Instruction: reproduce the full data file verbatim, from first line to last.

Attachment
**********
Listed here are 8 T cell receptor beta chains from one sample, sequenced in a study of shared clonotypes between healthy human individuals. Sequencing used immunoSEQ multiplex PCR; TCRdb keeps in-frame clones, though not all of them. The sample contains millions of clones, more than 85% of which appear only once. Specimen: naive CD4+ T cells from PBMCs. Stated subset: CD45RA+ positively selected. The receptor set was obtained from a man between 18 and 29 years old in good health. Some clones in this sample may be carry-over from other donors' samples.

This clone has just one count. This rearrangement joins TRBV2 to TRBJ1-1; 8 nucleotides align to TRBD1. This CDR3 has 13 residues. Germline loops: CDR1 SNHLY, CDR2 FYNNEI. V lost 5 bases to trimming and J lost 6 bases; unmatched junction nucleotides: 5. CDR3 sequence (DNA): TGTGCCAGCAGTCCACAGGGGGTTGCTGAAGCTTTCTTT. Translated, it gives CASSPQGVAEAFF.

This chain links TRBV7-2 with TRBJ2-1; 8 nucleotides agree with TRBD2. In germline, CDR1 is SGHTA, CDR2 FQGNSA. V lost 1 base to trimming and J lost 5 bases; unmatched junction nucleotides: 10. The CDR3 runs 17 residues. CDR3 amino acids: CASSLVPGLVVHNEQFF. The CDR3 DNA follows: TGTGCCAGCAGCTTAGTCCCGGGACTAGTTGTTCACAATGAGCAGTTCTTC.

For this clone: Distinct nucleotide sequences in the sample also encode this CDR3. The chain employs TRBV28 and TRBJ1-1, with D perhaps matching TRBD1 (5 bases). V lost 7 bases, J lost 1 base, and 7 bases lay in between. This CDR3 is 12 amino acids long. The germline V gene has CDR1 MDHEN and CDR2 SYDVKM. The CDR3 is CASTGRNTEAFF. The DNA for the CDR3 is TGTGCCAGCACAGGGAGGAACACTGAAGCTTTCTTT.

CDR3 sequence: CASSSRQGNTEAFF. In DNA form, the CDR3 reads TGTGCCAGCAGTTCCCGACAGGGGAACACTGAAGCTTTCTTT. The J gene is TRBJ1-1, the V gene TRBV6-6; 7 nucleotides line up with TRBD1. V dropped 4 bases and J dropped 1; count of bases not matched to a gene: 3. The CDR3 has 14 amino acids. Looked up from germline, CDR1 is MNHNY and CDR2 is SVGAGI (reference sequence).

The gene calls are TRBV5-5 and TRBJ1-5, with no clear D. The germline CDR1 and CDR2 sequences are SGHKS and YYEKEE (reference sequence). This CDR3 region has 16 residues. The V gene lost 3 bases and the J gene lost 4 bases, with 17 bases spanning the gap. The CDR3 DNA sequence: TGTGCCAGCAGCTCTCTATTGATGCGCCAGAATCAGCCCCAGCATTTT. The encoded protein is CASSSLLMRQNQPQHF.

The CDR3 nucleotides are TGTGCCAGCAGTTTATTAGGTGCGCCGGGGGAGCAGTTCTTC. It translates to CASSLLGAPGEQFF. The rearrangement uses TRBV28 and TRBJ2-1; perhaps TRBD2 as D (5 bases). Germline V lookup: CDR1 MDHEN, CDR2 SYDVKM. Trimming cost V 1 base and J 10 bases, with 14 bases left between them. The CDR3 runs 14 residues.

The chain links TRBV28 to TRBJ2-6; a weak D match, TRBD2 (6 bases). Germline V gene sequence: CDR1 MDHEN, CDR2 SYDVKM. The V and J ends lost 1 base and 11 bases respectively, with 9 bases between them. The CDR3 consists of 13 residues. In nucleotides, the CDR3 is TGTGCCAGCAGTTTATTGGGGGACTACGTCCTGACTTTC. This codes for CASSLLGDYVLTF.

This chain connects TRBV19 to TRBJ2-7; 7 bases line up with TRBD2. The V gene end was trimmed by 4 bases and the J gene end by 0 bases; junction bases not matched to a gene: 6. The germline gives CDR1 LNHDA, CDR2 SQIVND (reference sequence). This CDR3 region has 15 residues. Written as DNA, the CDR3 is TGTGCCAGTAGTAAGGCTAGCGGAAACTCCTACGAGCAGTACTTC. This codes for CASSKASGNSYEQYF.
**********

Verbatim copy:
Listed here are 8 T cell receptor beta chains from one sample, sequenced in a study of shared clonotypes between healthy human individuals. Sequencing used immunoSEQ multiplex PCR; TCRdb keeps in-frame clones, though not all of them. The sample contains millions of clones, more than 85% of which appear only once. Specimen: naive CD4+ T cells from PBMCs. Stated subset: CD45RA+ positively selected. The receptor set was obtained from a man between 18 and 29 years old in good health. Some clones in this sample may be carry-over from other donors' samples.

This clone has just one count. This rearrangement joins TRBV2 to TRBJ1-1; 8 nucleotides align to TRBD1. This CDR3 has 13 residues. Germline loops: CDR1 SNHLY, CDR2 FYNNEI. V lost 5 bases to trimming and J lost 6 bases; unmatched junction nucleotides: 5. CDR3 sequence (DNA): TGTGCCAGCAGTCCACAGGGGGTTGCTGAAGCTTTCTTT. Translated, it gives CASSPQGVAEAFF.

This chain links TRBV7-2 with TRBJ2-1; 8 nucleotides agree with TRBD2. In germline, CDR1 is SGHTA, CDR2 FQGNSA. V lost 1 base to trimming and J lost 5 bases; unmatched junction nucleotides: 10. The CDR3 runs 17 residues. CDR3 amino acids: CASSLVPGLVVHNEQFF. The CDR3 DNA follows: TGTGCCAGCAGCTTAGTCCCGGGACTAGTTGTTCACAATGAGCAGTTCTTC.

For this clone: Distinct nucleotide sequences in the sample also encode this CDR3. The chain employs TRBV28 and TRBJ1-1, with D perhaps matching TRBD1 (5 bases). V lost 7 bases, J lost 1 base, and 7 bases lay in between. This CDR3 is 12 amino acids long. The germline V gene has CDR1 MDHEN and CDR2 SYDVKM. The CDR3 is CASTGRNTEAFF. The DNA for the CDR3 is TGTGCCAGCACAGGGAGGAACACTGAAGCTTTCTTT.

CDR3 sequence: CASSSRQGNTEAFF. In DNA form, the CDR3 reads TGTGCCAGCAGTTCCCGACAGGGGAACACTGAAGCTTTCTTT. The J gene is TRBJ1-1, the V gene TRBV6-6; 7 nucleotides line up with TRBD1. V dropped 4 bases and J dropped 1; count of bases not matched to a gene: 3. The CDR3 has 14 amino acids. Looked up from germline, CDR1 is MNHNY and CDR2 is SVGAGI (reference sequence).

The gene calls are TRBV5-5 and TRBJ1-5, with no clear D. The germline CDR1 and CDR2 sequences are SGHKS and YYEKEE (reference sequence). This CDR3 region has 16 residues. The V gene lost 3 bases and the J gene lost 4 bases, with 17 bases spanning the gap. The CDR3 DNA sequence: TGTGCCAGCAGCTCTCTATTGATGCGCCAGAATCAGCCCCAGCATTTT. The encoded protein is CASSSLLMRQNQPQHF.

The CDR3 nucleotides are TGTGCCAGCAGTTTATTAGGTGCGCCGGGGGAGCAGTTCTTC. It translates to CASSLLGAPGEQFF. The rearrangement uses TRBV28 and TRBJ2-1; perhaps TRBD2 as D (5 bases). Germline V lookup: CDR1 MDHEN, CDR2 SYDVKM. Trimming cost V 1 base and J 10 bases, with 14 bases left between them. The CDR3 runs 14 residues.

The chain links TRBV28 to TRBJ2-6; a weak D match, TRBD2 (6 bases). Germline V gene sequence: CDR1 MDHEN, CDR2 SYDVKM. The V and J ends lost 1 base and 11 bases respectively, with 9 bases between them. The CDR3 consists of 13 residues. In nucleotides, the CDR3 is TGTGCCAGCAGTTTATTGGGGGACTACGTCCTGACTTTC. This codes for CASSLLGDYVLTF.

This chain connects TRBV19 to TRBJ2-7; 7 bases line up with TRBD2. The V gene end was trimmed by 4 bases and the J gene end by 0 bases; junction bases not matched to a gene: 6. The germline gives CDR1 LNHDA, CDR2 SQIVND (reference sequence). This CDR3 region has 15 residues. Written as DNA, the CDR3 is TGTGCCAGTAGTAAGGCTAGCGGAAACTCCTACGAGCAGTACTTC. This codes for CASSKASGNSYEQYF.